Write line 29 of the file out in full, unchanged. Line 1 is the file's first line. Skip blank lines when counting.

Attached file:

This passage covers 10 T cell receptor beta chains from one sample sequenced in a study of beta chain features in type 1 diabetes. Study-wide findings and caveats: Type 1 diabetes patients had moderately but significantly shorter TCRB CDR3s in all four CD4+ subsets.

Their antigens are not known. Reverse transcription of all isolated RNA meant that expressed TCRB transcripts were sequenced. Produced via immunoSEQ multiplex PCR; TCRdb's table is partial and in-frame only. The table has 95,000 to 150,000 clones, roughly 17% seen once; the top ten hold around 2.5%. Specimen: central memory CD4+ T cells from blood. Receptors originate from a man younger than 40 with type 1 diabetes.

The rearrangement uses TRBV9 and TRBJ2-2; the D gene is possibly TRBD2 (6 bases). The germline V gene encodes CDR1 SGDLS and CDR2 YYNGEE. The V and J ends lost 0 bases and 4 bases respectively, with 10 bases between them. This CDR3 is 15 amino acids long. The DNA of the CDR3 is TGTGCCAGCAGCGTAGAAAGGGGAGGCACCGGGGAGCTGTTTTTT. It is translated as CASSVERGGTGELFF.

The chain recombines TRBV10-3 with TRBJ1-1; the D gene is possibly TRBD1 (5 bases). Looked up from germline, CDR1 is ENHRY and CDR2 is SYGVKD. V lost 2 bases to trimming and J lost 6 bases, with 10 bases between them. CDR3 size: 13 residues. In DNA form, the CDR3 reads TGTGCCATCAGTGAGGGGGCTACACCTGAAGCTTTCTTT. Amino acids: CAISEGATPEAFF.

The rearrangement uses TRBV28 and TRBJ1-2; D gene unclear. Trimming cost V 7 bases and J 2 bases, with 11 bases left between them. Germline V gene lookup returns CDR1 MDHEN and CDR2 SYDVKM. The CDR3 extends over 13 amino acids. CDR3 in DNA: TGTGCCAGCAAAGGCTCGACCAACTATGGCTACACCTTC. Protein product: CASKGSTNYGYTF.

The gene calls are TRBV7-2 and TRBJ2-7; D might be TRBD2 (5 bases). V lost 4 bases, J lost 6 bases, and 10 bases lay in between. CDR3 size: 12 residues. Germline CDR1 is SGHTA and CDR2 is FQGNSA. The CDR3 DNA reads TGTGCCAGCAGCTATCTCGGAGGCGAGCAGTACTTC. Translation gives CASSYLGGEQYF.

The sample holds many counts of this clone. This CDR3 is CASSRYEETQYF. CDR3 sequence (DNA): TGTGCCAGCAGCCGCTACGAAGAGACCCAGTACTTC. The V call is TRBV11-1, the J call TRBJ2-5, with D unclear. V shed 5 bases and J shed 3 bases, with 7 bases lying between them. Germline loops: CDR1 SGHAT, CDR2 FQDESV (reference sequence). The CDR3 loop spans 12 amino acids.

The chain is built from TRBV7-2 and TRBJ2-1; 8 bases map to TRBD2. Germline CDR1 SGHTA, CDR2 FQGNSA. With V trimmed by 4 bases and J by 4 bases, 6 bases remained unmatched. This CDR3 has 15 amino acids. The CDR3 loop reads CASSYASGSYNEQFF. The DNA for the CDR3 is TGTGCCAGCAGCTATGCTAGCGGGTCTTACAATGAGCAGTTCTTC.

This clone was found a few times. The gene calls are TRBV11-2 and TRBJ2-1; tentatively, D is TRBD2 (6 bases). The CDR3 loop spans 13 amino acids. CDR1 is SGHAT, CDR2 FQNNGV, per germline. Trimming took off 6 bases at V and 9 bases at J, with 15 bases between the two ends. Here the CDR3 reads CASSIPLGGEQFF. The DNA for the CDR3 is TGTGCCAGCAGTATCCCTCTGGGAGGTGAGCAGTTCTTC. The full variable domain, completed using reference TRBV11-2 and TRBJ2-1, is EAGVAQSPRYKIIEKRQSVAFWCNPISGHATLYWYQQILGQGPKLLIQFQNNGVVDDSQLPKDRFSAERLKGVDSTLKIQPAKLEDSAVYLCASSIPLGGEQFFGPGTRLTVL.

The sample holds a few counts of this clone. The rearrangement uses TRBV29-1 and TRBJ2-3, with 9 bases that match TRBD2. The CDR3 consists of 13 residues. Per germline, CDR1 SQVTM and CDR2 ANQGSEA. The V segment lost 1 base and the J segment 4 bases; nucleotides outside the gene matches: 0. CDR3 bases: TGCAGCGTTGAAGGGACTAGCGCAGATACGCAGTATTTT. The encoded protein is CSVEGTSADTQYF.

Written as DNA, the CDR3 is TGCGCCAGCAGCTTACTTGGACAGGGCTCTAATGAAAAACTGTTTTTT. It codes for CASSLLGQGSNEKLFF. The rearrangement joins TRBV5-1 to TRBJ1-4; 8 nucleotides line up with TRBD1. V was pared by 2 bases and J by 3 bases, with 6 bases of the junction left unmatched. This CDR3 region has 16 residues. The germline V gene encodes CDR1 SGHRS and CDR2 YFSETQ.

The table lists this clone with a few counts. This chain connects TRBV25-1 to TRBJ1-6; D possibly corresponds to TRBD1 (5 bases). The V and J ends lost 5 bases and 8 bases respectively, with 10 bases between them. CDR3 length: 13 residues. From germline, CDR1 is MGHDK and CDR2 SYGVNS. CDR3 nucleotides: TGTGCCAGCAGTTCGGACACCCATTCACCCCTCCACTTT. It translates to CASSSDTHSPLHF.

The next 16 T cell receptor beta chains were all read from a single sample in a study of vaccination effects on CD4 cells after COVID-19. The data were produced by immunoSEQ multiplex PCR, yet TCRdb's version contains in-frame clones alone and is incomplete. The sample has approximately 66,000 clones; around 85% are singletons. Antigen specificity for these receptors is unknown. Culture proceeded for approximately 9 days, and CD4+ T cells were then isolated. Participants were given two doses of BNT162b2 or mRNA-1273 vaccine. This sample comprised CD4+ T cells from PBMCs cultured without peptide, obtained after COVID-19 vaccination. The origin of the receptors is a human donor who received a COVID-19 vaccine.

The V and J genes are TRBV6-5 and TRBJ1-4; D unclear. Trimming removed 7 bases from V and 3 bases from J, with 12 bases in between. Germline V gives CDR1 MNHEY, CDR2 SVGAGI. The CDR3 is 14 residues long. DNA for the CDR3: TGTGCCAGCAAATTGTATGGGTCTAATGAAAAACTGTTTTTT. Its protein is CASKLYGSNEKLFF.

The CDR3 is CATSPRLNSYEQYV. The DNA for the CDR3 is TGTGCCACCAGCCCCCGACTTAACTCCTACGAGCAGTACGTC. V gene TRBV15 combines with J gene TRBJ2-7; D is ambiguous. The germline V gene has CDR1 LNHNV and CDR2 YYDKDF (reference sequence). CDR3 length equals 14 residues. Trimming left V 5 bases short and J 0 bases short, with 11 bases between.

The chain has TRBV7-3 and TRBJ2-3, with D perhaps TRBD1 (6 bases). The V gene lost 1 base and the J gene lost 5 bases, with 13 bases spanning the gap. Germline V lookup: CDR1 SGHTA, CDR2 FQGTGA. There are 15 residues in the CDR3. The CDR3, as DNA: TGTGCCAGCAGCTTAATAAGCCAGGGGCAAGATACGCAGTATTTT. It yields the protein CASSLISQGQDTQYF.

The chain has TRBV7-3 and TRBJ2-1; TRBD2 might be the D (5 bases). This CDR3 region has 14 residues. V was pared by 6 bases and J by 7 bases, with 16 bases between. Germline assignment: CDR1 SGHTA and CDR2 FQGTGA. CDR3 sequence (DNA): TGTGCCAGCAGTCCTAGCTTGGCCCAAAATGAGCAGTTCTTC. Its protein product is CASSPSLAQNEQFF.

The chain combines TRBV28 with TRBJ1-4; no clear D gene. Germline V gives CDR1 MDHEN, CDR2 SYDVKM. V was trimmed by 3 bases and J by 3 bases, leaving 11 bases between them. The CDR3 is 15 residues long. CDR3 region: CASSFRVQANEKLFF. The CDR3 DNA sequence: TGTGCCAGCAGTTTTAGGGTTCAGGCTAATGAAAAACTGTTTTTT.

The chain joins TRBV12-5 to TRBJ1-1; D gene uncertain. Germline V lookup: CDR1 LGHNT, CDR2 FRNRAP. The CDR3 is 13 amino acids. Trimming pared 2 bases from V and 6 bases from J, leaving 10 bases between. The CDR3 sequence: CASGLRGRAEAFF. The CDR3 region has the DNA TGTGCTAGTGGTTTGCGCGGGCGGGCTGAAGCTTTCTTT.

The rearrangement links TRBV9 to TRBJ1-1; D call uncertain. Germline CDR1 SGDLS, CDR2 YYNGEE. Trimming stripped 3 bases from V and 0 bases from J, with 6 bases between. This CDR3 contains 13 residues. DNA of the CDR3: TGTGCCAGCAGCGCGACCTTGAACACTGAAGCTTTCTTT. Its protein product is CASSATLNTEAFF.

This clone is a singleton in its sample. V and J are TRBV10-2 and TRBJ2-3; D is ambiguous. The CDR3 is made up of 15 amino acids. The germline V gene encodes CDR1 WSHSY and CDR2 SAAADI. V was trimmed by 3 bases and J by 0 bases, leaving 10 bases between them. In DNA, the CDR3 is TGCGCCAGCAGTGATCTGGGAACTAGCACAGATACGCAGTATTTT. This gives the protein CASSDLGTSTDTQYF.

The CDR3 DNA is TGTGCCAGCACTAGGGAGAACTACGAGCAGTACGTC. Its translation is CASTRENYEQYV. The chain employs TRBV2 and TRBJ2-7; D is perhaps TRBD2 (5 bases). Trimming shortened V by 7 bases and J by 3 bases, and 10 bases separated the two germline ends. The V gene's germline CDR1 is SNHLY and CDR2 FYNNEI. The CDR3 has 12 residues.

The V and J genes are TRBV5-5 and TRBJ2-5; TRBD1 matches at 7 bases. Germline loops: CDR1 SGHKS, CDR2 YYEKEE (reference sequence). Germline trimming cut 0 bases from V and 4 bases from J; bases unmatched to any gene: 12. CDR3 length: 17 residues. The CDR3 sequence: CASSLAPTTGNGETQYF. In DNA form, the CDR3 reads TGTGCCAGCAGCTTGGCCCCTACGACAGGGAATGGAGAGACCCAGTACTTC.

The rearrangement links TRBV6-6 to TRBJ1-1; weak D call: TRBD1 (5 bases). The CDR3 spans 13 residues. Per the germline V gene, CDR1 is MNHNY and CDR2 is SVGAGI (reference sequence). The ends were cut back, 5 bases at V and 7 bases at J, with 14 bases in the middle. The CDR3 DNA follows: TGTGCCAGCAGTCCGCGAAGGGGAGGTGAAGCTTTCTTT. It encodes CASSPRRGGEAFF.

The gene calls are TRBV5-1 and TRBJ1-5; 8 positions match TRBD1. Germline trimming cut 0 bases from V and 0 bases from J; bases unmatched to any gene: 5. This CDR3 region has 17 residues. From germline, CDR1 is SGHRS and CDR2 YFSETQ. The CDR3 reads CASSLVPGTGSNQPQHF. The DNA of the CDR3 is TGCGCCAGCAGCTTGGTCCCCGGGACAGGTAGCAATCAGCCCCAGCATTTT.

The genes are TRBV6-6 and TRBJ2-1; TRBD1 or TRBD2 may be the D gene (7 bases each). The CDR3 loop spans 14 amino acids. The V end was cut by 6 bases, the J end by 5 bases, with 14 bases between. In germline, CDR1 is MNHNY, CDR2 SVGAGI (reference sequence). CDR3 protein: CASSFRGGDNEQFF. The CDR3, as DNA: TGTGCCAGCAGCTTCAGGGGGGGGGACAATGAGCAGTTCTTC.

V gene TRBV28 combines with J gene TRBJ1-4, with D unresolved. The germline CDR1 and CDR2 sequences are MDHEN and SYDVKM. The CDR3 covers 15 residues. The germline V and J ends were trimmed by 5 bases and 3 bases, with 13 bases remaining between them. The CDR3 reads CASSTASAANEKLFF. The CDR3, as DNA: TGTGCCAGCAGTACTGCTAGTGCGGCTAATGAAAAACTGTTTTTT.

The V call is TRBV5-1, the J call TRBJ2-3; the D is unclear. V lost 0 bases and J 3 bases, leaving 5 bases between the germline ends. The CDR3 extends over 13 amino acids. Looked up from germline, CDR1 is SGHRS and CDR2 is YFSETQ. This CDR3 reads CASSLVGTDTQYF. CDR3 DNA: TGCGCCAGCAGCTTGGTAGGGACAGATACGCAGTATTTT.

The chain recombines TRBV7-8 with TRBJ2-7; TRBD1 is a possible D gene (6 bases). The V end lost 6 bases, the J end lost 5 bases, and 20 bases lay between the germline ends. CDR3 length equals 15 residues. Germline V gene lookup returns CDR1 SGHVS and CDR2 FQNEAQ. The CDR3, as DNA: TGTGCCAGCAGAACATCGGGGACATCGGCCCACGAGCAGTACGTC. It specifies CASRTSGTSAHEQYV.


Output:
The chain recombines TRBV7-8 with TRBJ2-7; TRBD1 is a possible D gene (6 bases). The V end lost 6 bases, the J end lost 5 bases, and 20 bases lay between the germline ends. CDR3 length equals 15 residues. Germline V gene lookup returns CDR1 SGHVS and CDR2 FQNEAQ. The CDR3, as DNA: TGTGCCAGCAGAACATCGGGGACATCGGCCCACGAGCAGTACGTC. It specifies CASRTSGTSAHEQYV.